Larne harbour ferry fire just months after lorries topple on same ship

The P&O European Causeway passenger ferry
The P&O European Causeway passenger ferry

A FIRE broke out on a passenger ferry in Larne Harbour yesterday, just months after lorries toppled over on the same P&O ship.

Emergency services were tasked to a blaze in the engine room of the European Causeway ship at around 4.30pm on Sunday, but no injuries were reported and everyone was accounted for.

The fire was extinguished by the ship’s crew and internal fire suppression system, according to the Northern Ireland Fire and Rescue Service, but three fire engines attended the scene.

The European Causeway passenger ferry operates between Larne and Cairnryan in Scotland.

In a statement issued yesterday P&O said they are currently investigating the circumstances of the fire.

"We can confirm that a fire broke out in the engine room of the European Causeway whilst the ship was on the berth in Larne this afternoon. All passengers and crew are safe, the fire was extinguished automatically within minutes and the ship is currently out of service whilst we investigate the cause," they said.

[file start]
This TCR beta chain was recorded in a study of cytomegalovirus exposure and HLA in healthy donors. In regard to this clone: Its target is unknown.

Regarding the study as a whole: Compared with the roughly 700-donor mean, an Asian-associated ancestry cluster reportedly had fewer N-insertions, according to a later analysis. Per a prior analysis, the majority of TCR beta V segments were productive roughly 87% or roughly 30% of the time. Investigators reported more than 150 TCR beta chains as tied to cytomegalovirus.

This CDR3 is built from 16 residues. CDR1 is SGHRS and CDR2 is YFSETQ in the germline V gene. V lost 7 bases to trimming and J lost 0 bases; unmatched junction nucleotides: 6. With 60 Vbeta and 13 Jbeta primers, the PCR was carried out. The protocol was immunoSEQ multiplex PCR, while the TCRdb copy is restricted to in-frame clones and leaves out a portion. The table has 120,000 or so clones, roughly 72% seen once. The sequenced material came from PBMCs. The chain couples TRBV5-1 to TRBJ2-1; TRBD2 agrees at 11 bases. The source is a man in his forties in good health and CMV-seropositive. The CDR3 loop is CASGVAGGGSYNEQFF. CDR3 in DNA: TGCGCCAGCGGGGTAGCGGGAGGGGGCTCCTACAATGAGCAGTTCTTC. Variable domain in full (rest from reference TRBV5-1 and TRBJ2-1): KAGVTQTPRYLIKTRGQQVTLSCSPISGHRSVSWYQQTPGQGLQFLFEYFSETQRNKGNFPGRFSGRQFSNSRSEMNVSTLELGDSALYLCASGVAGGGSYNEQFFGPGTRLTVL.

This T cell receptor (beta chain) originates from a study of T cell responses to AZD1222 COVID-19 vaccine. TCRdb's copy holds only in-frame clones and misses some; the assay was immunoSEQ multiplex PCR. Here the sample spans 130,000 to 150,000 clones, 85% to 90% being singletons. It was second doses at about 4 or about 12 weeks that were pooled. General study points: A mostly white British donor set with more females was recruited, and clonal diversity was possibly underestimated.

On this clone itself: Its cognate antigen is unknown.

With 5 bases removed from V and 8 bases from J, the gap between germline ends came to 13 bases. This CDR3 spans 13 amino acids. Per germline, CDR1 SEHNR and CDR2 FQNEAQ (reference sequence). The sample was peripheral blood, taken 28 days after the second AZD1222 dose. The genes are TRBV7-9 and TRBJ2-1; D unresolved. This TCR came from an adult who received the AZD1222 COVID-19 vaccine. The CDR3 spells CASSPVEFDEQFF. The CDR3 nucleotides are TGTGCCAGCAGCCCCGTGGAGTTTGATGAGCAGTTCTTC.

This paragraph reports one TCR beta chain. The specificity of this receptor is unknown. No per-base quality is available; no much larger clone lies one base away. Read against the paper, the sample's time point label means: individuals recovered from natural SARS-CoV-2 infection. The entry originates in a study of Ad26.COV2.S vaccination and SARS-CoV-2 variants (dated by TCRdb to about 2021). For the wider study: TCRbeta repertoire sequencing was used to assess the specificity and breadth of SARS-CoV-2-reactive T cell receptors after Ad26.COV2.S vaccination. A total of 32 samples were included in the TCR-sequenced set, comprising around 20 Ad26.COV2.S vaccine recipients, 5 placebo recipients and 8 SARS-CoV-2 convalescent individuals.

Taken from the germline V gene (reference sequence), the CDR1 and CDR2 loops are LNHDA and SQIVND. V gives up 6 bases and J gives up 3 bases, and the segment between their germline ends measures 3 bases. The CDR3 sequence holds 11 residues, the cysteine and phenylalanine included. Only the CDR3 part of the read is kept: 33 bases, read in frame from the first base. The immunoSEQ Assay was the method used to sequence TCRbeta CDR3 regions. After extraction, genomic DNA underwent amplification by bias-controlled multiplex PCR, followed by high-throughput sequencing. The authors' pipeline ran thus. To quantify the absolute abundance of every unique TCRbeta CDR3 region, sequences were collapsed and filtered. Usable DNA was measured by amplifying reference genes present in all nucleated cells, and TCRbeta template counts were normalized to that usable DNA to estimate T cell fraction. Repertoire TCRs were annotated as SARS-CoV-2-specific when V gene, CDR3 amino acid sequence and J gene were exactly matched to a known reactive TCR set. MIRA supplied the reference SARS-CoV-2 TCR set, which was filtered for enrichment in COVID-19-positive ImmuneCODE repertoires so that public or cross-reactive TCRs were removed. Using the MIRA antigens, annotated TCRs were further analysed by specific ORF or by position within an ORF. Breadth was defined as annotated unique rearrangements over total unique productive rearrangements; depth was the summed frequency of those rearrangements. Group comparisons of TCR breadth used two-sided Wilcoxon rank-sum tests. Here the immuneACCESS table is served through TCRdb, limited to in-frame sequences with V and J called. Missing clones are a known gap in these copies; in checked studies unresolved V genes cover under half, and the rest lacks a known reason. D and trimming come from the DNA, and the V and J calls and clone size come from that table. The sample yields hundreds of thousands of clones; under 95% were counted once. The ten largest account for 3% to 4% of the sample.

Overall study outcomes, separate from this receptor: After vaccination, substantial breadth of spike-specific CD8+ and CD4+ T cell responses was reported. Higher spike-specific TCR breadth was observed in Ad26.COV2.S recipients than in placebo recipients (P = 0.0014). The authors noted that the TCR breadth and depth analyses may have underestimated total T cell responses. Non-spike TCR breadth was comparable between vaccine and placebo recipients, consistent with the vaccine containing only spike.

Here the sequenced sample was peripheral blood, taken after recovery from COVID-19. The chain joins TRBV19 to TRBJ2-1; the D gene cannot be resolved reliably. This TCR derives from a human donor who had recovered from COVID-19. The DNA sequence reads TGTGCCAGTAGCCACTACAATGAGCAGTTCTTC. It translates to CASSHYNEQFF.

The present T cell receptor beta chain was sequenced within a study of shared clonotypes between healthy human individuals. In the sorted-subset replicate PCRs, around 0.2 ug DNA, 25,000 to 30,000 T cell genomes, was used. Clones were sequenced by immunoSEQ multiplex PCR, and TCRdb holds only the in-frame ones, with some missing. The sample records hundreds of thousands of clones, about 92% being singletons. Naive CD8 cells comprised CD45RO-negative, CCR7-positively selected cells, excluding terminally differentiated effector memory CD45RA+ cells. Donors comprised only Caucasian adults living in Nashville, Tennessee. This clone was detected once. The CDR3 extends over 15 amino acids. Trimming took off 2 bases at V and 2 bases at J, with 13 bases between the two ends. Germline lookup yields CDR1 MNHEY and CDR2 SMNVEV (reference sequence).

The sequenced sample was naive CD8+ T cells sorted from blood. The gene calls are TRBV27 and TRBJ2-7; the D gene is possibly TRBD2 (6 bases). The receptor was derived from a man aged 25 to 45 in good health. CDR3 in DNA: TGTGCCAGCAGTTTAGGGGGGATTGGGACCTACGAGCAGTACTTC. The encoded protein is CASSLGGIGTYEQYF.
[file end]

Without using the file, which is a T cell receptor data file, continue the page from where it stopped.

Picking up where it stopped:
Due to "technical difficulties" P&O cancelled the 23.59 Larne to Cairnryan service last night as well as this morning's 7.30am sailing. The 8pm service last night from Cairnryan to Larne and today's 4am sailing were also cancelled, with "technical difficulties" again cited.

The fire comes less than four months after nine lorries fell on to their sides and cars were crushed when the European Causeway was sailing from Larne to Cairnryan on December 18.

An inquiry, which concluded last week found at least six drivers had remained in their cabs despite being instructed to leave the ro-ro (roll-on/roll-off) deck after parking.

No-one was hurt during the incident, but one of the drivers was trapped in his vehicle and needed to be rescued by the emergency services in Scotland.

International regulations state that passengers are not allowed to remain on ro-ro decks as they are in danger of asphyxiation by fire or as a result of systems used to tackle fires.

The Marine Accident Investigation Branch (MAIB) , which carried out the inquiry, issued an urgent safety warning that ro-ro decks are a "hazardous and potentially life-threatening environment" and should only be occupied by professional seafarers.

Drivers who remain on the deck may delay an emergency response to a fire, which could result in "catastrophic consequences to the whole vessel, its passengers and the environment", the MAIB added.